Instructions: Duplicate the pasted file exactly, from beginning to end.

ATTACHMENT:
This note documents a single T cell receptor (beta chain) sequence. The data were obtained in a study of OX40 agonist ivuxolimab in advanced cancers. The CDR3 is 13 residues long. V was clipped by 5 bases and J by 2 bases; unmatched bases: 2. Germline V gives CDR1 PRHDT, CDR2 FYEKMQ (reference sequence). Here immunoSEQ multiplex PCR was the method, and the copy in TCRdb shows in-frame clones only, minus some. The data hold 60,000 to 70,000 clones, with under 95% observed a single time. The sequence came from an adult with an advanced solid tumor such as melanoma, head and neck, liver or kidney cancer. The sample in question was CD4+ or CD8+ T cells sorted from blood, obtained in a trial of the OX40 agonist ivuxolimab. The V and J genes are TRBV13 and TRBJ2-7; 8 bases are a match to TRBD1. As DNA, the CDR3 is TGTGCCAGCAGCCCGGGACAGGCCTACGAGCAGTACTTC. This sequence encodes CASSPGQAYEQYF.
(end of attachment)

This note documents a single T cell receptor (beta chain) sequence. The data were obtained in a study of OX40 agonist ivuxolimab in advanced cancers. The CDR3 is 13 residues long. V was clipped by 5 bases and J by 2 bases; unmatched bases: 2. Germline V gives CDR1 PRHDT, CDR2 FYEKMQ (reference sequence). Here immunoSEQ multiplex PCR was the method, and the copy in TCRdb shows in-frame clones only, minus some. The data hold 60,000 to 70,000 clones, with under 95% observed a single time. The sequence came from an adult with an advanced solid tumor such as melanoma, head and neck, liver or kidney cancer. The sample in question was CD4+ or CD8+ T cells sorted from blood, obtained in a trial of the OX40 agonist ivuxolimab. The V and J genes are TRBV13 and TRBJ2-7; 8 bases are a match to TRBD1. As DNA, the CDR3 is TGTGCCAGCAGCCCGGGACAGGCCTACGAGCAGTACTTC. This sequence encodes CASSPGQAYEQYF.